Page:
Interval Encompasses the Actual Value
  • Need to Determine Z for the Desired Confidence
    from the Statistics Table

26
Normal Curve
Fig. 2.4
27
Values for Z
 
 
28
Preliminary Sampling
  • Uncovers Potential Problems
  • Refines Activity Definitions
  • Helps Sell the Sampling Study
  • Provides an Estimate for Pi

29
Determining Sample Size
  • Obtain Z for Desired Confidence
  • Determine Confidence Interval I
  • Estimate Sample Proportion Pi
  • Compute Ni for Each Activity
  • Select the Largest Ni as N for the Complete Study

30
Calculating Ni
Eq 2.9
31
Conducting the Full Sampling
  • Spread the N Observations Evenly Over the Study
    Days
  • Distribute Each Days Observations Randomly
    through the Day
  • Determine Rating and PFD Factors
  • Obtain the Total Units Produced During the Study
    (Np)

32
Standard Time
  • Compute the Standard Time
  • Do Not Include Idle Activities

Eq 2.10
33
Considerations for Sampling
  • Explain and Sell Prior to Starting
  • Appropriately Isolate Studies
  • Use as Large a Sample Size as Practical
  • Observe at Random Times
  • Conduct the Study Over a Long Period

34
Other Methods to Determine Time
  • Labor Hour Reports/Time Cards/Job Tickets
  • Objective Time Job SHOULD Take
  • Span Time Records Only
  • Requires Adjustment
  • Collected into Labor-Hour Summary

35
Other Methods to Determine Time
  • Similar Products
  • Use Actual Data
  • Decompose Times by Components Reassemble Times
    for New Product
  • Can Ratio Actual Times by Ratio of Product
    Complexities

36
Other Methods to Determine Time
  • Engineering Performance Data
  • Micro-Motion Systems (e.g. MTM)
  • Some Capable of Producing Standards
  • In-House Systems
  • Experience and Judgment

37
Wages
  • Wage
  • Money Paid for an Amount of Work
  • Usually for Direct Labor
  • Sometimes for Indirect Labor
  • Salary
  • Money Paid for a Given Period of Time

38
Fringe Benefits
  • Additional Costs to Company
  • For Employees
  • Required by Law, Contract, Agreement
  • Can Be Included in Hourly Rates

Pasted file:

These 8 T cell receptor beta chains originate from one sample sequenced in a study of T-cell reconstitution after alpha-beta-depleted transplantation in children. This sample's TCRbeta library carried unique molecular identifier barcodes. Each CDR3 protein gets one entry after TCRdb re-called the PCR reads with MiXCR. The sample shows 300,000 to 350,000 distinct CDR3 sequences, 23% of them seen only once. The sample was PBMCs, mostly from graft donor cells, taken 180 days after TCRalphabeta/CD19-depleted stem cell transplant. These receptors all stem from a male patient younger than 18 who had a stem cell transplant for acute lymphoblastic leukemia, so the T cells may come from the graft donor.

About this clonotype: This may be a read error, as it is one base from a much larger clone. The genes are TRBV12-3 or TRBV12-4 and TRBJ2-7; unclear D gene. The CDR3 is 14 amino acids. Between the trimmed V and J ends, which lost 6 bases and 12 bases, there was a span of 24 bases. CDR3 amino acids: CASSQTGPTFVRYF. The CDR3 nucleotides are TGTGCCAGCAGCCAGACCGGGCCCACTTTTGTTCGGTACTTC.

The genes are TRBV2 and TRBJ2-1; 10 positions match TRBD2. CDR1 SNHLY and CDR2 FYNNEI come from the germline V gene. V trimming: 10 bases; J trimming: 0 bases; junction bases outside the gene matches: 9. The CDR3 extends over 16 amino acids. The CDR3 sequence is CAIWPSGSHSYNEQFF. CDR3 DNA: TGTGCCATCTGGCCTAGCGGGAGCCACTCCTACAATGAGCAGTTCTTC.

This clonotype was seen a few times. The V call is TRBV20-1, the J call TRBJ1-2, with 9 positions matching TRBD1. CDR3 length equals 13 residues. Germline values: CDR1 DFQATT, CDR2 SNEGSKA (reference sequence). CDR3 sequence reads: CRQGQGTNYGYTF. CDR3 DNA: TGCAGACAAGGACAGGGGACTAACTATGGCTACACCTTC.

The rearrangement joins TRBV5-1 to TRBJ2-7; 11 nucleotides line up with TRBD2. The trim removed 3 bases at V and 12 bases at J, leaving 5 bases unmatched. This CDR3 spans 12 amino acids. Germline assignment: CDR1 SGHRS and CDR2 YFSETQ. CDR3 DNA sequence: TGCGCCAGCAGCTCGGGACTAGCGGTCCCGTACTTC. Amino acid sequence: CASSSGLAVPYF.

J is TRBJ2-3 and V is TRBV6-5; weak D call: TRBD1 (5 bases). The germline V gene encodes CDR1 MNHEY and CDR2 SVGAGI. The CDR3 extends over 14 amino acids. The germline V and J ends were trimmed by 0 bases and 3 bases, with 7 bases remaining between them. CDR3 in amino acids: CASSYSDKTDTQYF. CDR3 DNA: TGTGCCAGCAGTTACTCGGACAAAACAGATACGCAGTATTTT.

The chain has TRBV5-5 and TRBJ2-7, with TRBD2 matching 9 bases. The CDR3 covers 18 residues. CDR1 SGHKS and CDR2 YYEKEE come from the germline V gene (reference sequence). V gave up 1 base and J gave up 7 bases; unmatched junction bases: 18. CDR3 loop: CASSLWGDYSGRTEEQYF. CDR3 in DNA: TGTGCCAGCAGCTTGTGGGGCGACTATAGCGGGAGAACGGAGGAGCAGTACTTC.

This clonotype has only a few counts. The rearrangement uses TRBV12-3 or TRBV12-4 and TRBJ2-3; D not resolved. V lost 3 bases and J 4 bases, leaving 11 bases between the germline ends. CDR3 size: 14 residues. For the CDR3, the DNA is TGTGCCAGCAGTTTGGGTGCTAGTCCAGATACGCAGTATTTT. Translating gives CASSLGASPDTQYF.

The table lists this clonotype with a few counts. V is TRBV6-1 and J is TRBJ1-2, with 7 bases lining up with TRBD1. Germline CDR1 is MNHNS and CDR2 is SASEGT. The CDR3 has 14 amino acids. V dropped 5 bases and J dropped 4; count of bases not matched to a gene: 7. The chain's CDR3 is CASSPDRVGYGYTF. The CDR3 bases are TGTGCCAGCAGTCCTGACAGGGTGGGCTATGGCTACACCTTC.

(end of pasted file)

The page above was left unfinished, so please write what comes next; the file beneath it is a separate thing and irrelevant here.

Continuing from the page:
• Or
  • Covered in Overhead

39
Determining Wages
  • Wage Only
  • Gross Hourly Cost
  • Wages and Fringe Benefits Costs
  • Wage Only Calculation
  • Based on Time in Attendance
  • Cdl Ha x Rh Eq 2.11

40
Incentive Wages
  • Pure Incentive
  • (e.g. Working on Commission)
  • Cdl NpRp Eq
    2.12
  • Guaranteed Wage Plus Incentive
  • Cdl HaRh Rh(HsNp Ha) Eq 2.13
  • Minimum Cdl HaRh

41
Efficiency
  • Ratio of Standard Hours Produced to Actual Hours
    Worked
  • Measure of Labor Efficiency or Productivity

Eq 2.14
42
Gross Hourly Cost
  • Wages Plus Fringe Benefits Costs
  • Detailed Calculations Required
  • By Engineering
  • Or (Preferably) Accounting
  • Fringe Costs Include
  • Legally Required Employee Costs
  • Contractual Costs
  • Voluntary Program Costs
  • Costs for Time Paid but Not Worked

43
Legally Required Costs
  • Social Security
  • Employers Contribution
  • 7.65 of First 87,000 (as of 2003)
  • Medicare
  • Employers Contribution
  • 1.45 of All Wages Paid
  • Click for Current Rates

44
More Legal Requirements
  • Workers Compensation
  • Income for Worker Who Cannot Work Due to Injury
    on the Job
  • Unemployment Insurance
  • Pays Workers Laid Off Through No Fault of Their
    Own
  • Non-Exempt Time-and-a-Half Pay
  • Over 8 Hours/Day and/or 40 Hours/Week

45
Other Fringe Costs
  • Supplemental Medical Insurance
  • All or a Portion of the Premiums
  • Can Be Around 500/Month (2.89/Hr)
  • Life Insurance Premiums
  • Disability Insurance Premiums
  • Supplemental Pension

46
Pay for Time Not Worked
  • Vacation, Holidays, Sick Pay
  • Amount of Pay for this Time Is Apportioned Over
    Total Hours in
  • the Work Year
  • Added to Wage Rate

47
Joint Labor Costs
  • More Than One Product Produced By Common Labor
  • Common Production Up to a Split Point
  • Common Labor Costs Need to Be Apportioned to the
    Different Products

48
(De)Jointing Labor Costs
  • Determine a Common Metric
  • Find a Proportional Relationship for the Products
  • Apply the Same Proportions to the Costs
  • Market Effects/Strategy Can Distort
  • Some Products Subsidize Others
  • Price Is Not Proportional to Cost

49
Learning
  • First Units Produced Take Longer
  • Familiarization with the Job Reduces Time
  • Predictable
  • Covered in Chapters 6 8

50
Learning
51
Summary
  • Definitions Relative to Labor Costs
  • How to Determine Time for the Job
  • Time Study
  • Work Sampling
  • Other
  • Finding the Labor Cost Rate
  • Wages, Fringe Benefits,
  • Gross Hourly Cost